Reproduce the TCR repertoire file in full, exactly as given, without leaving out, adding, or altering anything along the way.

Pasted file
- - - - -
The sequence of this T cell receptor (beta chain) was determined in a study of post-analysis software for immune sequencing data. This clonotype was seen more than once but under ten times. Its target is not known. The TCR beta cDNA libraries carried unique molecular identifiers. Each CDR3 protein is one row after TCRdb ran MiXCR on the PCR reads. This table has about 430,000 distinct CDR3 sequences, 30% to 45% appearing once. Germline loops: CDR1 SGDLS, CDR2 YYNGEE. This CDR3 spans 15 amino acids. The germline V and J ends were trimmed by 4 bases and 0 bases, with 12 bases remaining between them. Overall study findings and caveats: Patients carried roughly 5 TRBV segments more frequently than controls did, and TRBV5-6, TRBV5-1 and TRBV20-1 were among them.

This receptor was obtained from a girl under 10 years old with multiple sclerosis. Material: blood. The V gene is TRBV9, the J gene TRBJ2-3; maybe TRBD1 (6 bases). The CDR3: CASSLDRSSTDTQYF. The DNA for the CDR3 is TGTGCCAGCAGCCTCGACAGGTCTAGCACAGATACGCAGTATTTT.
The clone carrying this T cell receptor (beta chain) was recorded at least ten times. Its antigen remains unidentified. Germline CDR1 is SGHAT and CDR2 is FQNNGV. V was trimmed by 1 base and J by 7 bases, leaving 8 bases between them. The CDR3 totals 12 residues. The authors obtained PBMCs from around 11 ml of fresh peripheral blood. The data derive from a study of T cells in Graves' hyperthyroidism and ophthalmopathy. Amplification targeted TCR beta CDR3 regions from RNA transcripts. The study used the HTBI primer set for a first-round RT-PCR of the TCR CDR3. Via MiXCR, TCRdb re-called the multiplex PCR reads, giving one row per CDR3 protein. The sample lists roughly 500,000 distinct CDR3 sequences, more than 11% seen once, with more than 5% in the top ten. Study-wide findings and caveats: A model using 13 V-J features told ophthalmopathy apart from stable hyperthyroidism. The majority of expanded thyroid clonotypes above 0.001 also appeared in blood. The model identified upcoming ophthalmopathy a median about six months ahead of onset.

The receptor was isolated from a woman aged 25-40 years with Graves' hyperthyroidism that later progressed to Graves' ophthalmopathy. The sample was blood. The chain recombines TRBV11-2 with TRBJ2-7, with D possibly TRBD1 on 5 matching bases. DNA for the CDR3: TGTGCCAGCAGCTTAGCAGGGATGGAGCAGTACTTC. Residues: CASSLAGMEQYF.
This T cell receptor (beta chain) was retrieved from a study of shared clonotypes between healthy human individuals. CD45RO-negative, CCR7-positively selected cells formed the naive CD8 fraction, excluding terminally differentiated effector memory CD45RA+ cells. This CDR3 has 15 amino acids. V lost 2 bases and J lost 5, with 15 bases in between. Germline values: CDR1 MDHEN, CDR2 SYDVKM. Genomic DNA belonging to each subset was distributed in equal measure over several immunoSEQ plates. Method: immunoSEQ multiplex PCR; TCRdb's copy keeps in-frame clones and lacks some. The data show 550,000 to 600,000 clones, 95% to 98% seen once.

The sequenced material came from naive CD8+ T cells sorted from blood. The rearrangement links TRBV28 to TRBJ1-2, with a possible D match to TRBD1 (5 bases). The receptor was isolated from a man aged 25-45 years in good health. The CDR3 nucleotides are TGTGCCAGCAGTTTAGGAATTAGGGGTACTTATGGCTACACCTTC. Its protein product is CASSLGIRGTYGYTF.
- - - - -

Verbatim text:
The sequence of this T cell receptor (beta chain) was determined in a study of post-analysis software for immune sequencing data. This clonotype was seen more than once but under ten times. Its target is not known. The TCR beta cDNA libraries carried unique molecular identifiers. Each CDR3 protein is one row after TCRdb ran MiXCR on the PCR reads. This table has about 430,000 distinct CDR3 sequences, 30% to 45% appearing once. Germline loops: CDR1 SGDLS, CDR2 YYNGEE. This CDR3 spans 15 amino acids. The germline V and J ends were trimmed by 4 bases and 0 bases, with 12 bases remaining between them. Overall study findings and caveats: Patients carried roughly 5 TRBV segments more frequently than controls did, and TRBV5-6, TRBV5-1 and TRBV20-1 were among them.

This receptor was obtained from a girl under 10 years old with multiple sclerosis. Material: blood. The V gene is TRBV9, the J gene TRBJ2-3; maybe TRBD1 (6 bases). The CDR3: CASSLDRSSTDTQYF. The DNA for the CDR3 is TGTGCCAGCAGCCTCGACAGGTCTAGCACAGATACGCAGTATTTT.
The clone carrying this T cell receptor (beta chain) was recorded at least ten times. Its antigen remains unidentified. Germline CDR1 is SGHAT and CDR2 is FQNNGV. V was trimmed by 1 base and J by 7 bases, leaving 8 bases between them. The CDR3 totals 12 residues. The authors obtained PBMCs from around 11 ml of fresh peripheral blood. The data derive from a study of T cells in Graves' hyperthyroidism and ophthalmopathy. Amplification targeted TCR beta CDR3 regions from RNA transcripts. The study used the HTBI primer set for a first-round RT-PCR of the TCR CDR3. Via MiXCR, TCRdb re-called the multiplex PCR reads, giving one row per CDR3 protein. The sample lists roughly 500,000 distinct CDR3 sequences, more than 11% seen once, with more than 5% in the top ten. Study-wide findings and caveats: A model using 13 V-J features told ophthalmopathy apart from stable hyperthyroidism. The majority of expanded thyroid clonotypes above 0.001 also appeared in blood. The model identified upcoming ophthalmopathy a median about six months ahead of onset.

The receptor was isolated from a woman aged 25-40 years with Graves' hyperthyroidism that later progressed to Graves' ophthalmopathy. The sample was blood. The chain recombines TRBV11-2 with TRBJ2-7, with D possibly TRBD1 on 5 matching bases. DNA for the CDR3: TGTGCCAGCAGCTTAGCAGGGATGGAGCAGTACTTC. Residues: CASSLAGMEQYF.
This T cell receptor (beta chain) was retrieved from a study of shared clonotypes between healthy human individuals. CD45RO-negative, CCR7-positively selected cells formed the naive CD8 fraction, excluding terminally differentiated effector memory CD45RA+ cells. This CDR3 has 15 amino acids. V lost 2 bases and J lost 5, with 15 bases in between. Germline values: CDR1 MDHEN, CDR2 SYDVKM. Genomic DNA belonging to each subset was distributed in equal measure over several immunoSEQ plates. Method: immunoSEQ multiplex PCR; TCRdb's copy keeps in-frame clones and lacks some. The data show 550,000 to 600,000 clones, 95% to 98% seen once.

The sequenced material came from naive CD8+ T cells sorted from blood. The rearrangement links TRBV28 to TRBJ1-2, with a possible D match to TRBD1 (5 bases). The receptor was isolated from a man aged 25-45 years in good health. The CDR3 nucleotides are TGTGCCAGCAGTTTAGGAATTAGGGGTACTTATGGCTACACCTTC. Its protein product is CASSLGIRGTYGYTF.